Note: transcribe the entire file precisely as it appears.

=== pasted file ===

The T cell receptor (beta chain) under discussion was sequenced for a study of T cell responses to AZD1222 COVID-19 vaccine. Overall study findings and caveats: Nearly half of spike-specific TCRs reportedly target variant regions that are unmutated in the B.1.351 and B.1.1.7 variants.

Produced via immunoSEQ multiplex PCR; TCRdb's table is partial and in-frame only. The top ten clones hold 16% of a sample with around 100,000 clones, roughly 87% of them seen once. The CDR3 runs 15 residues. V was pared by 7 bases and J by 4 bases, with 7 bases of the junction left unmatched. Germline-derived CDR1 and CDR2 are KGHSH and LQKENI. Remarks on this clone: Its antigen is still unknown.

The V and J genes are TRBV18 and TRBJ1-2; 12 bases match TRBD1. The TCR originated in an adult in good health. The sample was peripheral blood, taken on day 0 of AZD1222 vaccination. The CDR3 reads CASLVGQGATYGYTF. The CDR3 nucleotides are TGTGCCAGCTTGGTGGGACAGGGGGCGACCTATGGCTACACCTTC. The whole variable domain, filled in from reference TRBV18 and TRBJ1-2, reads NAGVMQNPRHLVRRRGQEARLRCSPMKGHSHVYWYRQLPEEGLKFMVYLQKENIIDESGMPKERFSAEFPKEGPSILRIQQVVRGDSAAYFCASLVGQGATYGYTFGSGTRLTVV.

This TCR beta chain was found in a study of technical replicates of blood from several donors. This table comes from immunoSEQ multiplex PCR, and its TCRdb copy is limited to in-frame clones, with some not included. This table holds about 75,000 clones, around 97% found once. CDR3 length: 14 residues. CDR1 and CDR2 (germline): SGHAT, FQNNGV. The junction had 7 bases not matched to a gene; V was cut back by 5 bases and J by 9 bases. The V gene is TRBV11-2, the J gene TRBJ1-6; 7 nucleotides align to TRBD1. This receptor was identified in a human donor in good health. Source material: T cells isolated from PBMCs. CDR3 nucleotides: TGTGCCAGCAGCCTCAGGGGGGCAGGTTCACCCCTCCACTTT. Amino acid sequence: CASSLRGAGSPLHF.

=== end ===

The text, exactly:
The T cell receptor (beta chain) under discussion was sequenced for a study of T cell responses to AZD1222 COVID-19 vaccine. Overall study findings and caveats: Nearly half of spike-specific TCRs reportedly target variant regions that are unmutated in the B.1.351 and B.1.1.7 variants.

Produced via immunoSEQ multiplex PCR; TCRdb's table is partial and in-frame only. The top ten clones hold 16% of a sample with around 100,000 clones, roughly 87% of them seen once. The CDR3 runs 15 residues. V was pared by 7 bases and J by 4 bases, with 7 bases of the junction left unmatched. Germline-derived CDR1 and CDR2 are KGHSH and LQKENI. Remarks on this clone: Its antigen is still unknown.

The V and J genes are TRBV18 and TRBJ1-2; 12 bases match TRBD1. The TCR originated in an adult in good health. The sample was peripheral blood, taken on day 0 of AZD1222 vaccination. The CDR3 reads CASLVGQGATYGYTF. The CDR3 nucleotides are TGTGCCAGCTTGGTGGGACAGGGGGCGACCTATGGCTACACCTTC. The whole variable domain, filled in from reference TRBV18 and TRBJ1-2, reads NAGVMQNPRHLVRRRGQEARLRCSPMKGHSHVYWYRQLPEEGLKFMVYLQKENIIDESGMPKERFSAEFPKEGPSILRIQQVVRGDSAAYFCASLVGQGATYGYTFGSGTRLTVV.

This TCR beta chain was found in a study of technical replicates of blood from several donors. This table comes from immunoSEQ multiplex PCR, and its TCRdb copy is limited to in-frame clones, with some not included. This table holds about 75,000 clones, around 97% found once. CDR3 length: 14 residues. CDR1 and CDR2 (germline): SGHAT, FQNNGV. The junction had 7 bases not matched to a gene; V was cut back by 5 bases and J by 9 bases. The V gene is TRBV11-2, the J gene TRBJ1-6; 7 nucleotides align to TRBD1. This receptor was identified in a human donor in good health. Source material: T cells isolated from PBMCs. CDR3 nucleotides: TGTGCCAGCAGCCTCAGGGGGGCAGGTTCACCCCTCCACTTT. Amino acid sequence: CASSLRGAGSPLHF.